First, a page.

Cardinal Wolsey's fall from favour meant that the tomb he had planned for himself was never completed. Four bronze angels, three or four feet tall, were to stand at the corners of the tomb. They were commissioned from and made by the Florentine sculptor Benedetto da Rovezzano; their elegant athleticism reminds us that he was a contemporary of Michelangelo. Then Henry VIII wanted the angels to be used for his own tomb but his successors failed to honour his wishes. Elizabeth I moved the incomplete tomb to St George's Chapel in Windsor and then during the Civil War parts of it were sold off and the angels went to a country house in Northamptonshire. They were later separated as pairs and went 'missing'.
Now that their provenance has been established, the Victoria and Albert Museum is appealing for financial contributions from the public to supplement various grant applications . The Ipswich Society Executive has decided to make a donation because of the Wolsey connection. Although the tomb was never completed, something of such historical and artistic importance associated with Ipswich's most famous son seemed an appropriate cause for the Society to be involved.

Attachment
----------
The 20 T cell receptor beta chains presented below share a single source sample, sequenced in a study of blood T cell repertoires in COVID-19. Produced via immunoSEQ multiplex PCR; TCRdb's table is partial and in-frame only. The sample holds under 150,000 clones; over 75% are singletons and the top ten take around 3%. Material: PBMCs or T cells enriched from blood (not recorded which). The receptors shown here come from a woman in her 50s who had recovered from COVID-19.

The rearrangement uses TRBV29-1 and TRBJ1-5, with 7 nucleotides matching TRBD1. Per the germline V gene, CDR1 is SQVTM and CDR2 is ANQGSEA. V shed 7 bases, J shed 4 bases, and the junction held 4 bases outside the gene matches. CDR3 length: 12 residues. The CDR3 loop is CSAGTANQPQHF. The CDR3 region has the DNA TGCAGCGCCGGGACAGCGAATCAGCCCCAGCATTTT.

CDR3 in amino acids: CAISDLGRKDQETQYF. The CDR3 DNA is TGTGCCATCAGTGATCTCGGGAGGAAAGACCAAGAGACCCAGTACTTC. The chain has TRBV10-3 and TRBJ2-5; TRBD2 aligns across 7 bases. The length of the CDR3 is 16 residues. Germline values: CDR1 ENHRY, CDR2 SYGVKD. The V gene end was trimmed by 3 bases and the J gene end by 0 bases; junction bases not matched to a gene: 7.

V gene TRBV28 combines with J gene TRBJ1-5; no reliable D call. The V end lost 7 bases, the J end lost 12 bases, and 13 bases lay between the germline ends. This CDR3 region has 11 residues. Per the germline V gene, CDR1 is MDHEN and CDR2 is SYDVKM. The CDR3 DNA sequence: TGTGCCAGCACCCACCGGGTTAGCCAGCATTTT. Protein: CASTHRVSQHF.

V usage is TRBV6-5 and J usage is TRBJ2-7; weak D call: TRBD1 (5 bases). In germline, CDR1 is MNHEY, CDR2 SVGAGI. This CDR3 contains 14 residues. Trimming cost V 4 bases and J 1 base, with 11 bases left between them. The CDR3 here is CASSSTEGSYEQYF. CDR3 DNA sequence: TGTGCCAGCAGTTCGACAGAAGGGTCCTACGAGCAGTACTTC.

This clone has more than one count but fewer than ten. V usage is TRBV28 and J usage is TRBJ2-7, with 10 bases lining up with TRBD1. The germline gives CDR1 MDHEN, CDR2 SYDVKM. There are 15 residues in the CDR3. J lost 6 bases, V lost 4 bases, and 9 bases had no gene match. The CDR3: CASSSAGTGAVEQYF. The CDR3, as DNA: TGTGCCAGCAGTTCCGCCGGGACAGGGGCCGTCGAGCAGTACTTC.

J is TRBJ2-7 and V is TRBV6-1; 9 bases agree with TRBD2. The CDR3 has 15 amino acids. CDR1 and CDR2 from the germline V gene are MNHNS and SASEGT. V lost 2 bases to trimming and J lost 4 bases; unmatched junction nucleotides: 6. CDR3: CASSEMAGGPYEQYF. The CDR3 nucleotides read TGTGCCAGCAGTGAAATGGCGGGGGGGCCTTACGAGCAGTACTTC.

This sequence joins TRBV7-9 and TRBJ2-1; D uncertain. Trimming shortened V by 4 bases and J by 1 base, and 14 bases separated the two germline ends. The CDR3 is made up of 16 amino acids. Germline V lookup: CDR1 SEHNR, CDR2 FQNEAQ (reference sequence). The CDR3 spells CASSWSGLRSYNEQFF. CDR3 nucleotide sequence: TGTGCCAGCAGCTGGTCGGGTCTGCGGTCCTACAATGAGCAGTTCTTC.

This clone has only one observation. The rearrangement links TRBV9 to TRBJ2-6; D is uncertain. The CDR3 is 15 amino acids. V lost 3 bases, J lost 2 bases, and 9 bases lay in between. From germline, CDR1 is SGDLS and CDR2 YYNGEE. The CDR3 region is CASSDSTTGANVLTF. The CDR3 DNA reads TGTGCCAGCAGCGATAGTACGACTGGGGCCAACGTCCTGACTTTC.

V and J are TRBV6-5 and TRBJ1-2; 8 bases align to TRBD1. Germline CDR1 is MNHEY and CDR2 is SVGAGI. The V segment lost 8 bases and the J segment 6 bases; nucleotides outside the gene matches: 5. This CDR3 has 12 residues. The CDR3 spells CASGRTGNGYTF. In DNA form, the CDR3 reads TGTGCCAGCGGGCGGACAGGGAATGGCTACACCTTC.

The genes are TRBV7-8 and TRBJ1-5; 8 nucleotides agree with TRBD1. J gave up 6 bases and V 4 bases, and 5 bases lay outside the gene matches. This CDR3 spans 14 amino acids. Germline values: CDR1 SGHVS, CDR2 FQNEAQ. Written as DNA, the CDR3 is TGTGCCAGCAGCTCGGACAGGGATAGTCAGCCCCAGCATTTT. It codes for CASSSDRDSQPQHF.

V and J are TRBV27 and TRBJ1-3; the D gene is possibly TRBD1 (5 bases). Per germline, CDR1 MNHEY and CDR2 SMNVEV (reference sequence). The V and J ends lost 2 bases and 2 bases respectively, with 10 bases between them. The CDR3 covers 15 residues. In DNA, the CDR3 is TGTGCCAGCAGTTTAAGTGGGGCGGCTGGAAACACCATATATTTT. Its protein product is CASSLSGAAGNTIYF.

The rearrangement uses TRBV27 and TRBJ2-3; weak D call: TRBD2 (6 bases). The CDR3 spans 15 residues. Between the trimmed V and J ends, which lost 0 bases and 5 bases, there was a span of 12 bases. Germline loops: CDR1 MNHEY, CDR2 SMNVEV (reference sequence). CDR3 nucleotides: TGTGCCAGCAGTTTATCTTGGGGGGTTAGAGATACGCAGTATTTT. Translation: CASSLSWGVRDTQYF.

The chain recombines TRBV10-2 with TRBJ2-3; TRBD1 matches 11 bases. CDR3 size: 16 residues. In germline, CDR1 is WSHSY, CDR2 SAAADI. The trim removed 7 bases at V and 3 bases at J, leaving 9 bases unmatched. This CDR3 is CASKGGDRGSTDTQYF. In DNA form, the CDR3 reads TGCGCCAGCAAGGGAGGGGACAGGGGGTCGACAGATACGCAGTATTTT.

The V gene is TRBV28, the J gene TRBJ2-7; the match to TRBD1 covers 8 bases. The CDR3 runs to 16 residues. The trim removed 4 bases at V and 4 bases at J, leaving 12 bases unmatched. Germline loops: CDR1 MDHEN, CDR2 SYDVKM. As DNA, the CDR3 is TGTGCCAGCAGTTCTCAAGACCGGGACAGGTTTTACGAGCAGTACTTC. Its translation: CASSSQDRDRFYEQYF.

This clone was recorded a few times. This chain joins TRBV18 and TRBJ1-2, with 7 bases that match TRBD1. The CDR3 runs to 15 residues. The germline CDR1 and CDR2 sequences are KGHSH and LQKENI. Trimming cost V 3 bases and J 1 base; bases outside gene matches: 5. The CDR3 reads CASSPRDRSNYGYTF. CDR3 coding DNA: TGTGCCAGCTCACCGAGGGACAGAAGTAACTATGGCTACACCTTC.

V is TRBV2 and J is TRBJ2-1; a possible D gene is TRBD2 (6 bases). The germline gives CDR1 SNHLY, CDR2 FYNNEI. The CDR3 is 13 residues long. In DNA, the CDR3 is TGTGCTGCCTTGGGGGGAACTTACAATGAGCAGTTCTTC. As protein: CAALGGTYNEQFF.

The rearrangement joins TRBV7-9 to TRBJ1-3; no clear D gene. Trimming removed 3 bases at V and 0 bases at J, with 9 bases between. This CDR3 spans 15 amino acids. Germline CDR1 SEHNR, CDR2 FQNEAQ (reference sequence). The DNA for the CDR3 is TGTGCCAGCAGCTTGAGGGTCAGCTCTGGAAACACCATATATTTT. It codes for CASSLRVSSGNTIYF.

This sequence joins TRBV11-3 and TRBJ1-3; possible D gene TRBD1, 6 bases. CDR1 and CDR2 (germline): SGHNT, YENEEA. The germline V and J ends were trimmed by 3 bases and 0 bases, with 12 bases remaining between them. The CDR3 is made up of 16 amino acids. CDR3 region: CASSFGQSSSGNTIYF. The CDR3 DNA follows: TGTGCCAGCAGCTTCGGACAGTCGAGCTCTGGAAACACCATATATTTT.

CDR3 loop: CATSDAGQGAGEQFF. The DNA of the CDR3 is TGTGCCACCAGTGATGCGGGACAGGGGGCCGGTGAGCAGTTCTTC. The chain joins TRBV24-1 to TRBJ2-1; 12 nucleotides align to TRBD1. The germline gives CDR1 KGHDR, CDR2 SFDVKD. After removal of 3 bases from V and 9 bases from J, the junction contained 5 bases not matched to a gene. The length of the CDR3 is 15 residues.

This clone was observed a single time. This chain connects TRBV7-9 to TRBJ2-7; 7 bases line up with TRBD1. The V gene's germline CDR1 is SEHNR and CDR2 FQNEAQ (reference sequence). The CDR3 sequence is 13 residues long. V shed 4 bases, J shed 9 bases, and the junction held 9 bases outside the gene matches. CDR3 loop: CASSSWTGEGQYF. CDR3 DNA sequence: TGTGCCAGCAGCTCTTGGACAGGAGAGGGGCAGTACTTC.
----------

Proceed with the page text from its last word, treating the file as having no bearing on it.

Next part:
At present the angels are mounted on pedestals and I think look rather lost in the V&A's big Medieval and Renaissance Sculpture Gallery. But spaciously displayed with a mock-up of the impressive original stone chest (which now, minus angels, houses Nelson's body in the crypt of St Paul's Cathedral) they could be a spectacular sight and a visitor attraction. I would hope that they could be seen in Ipswich, even if only for a brief visit.
See the Wolsey Angels Appeal website for more.